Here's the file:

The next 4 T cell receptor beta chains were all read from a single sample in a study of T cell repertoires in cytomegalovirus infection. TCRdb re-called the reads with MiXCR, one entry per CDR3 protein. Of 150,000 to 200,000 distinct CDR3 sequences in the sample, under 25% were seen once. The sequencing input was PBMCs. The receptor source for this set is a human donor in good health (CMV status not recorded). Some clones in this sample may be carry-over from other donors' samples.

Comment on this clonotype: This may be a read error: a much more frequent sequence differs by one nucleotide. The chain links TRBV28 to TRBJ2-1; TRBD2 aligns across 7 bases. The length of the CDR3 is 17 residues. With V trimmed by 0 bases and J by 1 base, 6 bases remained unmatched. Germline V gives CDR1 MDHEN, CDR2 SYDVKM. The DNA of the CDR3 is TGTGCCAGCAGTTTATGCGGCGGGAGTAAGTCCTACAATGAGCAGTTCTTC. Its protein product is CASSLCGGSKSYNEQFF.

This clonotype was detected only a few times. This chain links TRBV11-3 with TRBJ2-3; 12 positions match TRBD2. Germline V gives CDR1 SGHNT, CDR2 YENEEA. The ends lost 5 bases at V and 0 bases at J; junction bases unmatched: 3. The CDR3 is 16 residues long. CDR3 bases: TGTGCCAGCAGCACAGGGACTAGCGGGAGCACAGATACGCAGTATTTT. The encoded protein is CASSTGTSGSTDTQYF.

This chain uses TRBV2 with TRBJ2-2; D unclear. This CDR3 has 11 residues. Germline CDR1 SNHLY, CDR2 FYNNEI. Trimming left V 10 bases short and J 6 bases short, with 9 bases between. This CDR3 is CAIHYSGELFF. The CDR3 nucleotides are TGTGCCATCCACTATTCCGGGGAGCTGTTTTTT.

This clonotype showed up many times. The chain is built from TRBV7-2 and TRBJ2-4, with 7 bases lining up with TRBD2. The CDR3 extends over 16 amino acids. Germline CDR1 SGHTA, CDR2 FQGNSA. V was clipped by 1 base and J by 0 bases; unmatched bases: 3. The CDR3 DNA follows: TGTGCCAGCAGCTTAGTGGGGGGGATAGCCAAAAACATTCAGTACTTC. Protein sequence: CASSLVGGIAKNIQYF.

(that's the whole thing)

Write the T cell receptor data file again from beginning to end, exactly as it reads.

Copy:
The next 4 T cell receptor beta chains were all read from a single sample in a study of T cell repertoires in cytomegalovirus infection. TCRdb re-called the reads with MiXCR, one entry per CDR3 protein. Of 150,000 to 200,000 distinct CDR3 sequences in the sample, under 25% were seen once. The sequencing input was PBMCs. The receptor source for this set is a human donor in good health (CMV status not recorded). Some clones in this sample may be carry-over from other donors' samples.

Comment on this clonotype: This may be a read error: a much more frequent sequence differs by one nucleotide. The chain links TRBV28 to TRBJ2-1; TRBD2 aligns across 7 bases. The length of the CDR3 is 17 residues. With V trimmed by 0 bases and J by 1 base, 6 bases remained unmatched. Germline V gives CDR1 MDHEN, CDR2 SYDVKM. The DNA of the CDR3 is TGTGCCAGCAGTTTATGCGGCGGGAGTAAGTCCTACAATGAGCAGTTCTTC. Its protein product is CASSLCGGSKSYNEQFF.

This clonotype was detected only a few times. This chain links TRBV11-3 with TRBJ2-3; 12 positions match TRBD2. Germline V gives CDR1 SGHNT, CDR2 YENEEA. The ends lost 5 bases at V and 0 bases at J; junction bases unmatched: 3. The CDR3 is 16 residues long. CDR3 bases: TGTGCCAGCAGCACAGGGACTAGCGGGAGCACAGATACGCAGTATTTT. The encoded protein is CASSTGTSGSTDTQYF.

This chain uses TRBV2 with TRBJ2-2; D unclear. This CDR3 has 11 residues. Germline CDR1 SNHLY, CDR2 FYNNEI. Trimming left V 10 bases short and J 6 bases short, with 9 bases between. This CDR3 is CAIHYSGELFF. The CDR3 nucleotides are TGTGCCATCCACTATTCCGGGGAGCTGTTTTTT.

This clonotype showed up many times. The chain is built from TRBV7-2 and TRBJ2-4, with 7 bases lining up with TRBD2. The CDR3 extends over 16 amino acids. Germline CDR1 SGHTA, CDR2 FQGNSA. V was clipped by 1 base and J by 0 bases; unmatched bases: 3. The CDR3 DNA follows: TGTGCCAGCAGCTTAGTGGGGGGGATAGCCAAAAACATTCAGTACTTC. Protein sequence: CASSLVGGIAKNIQYF.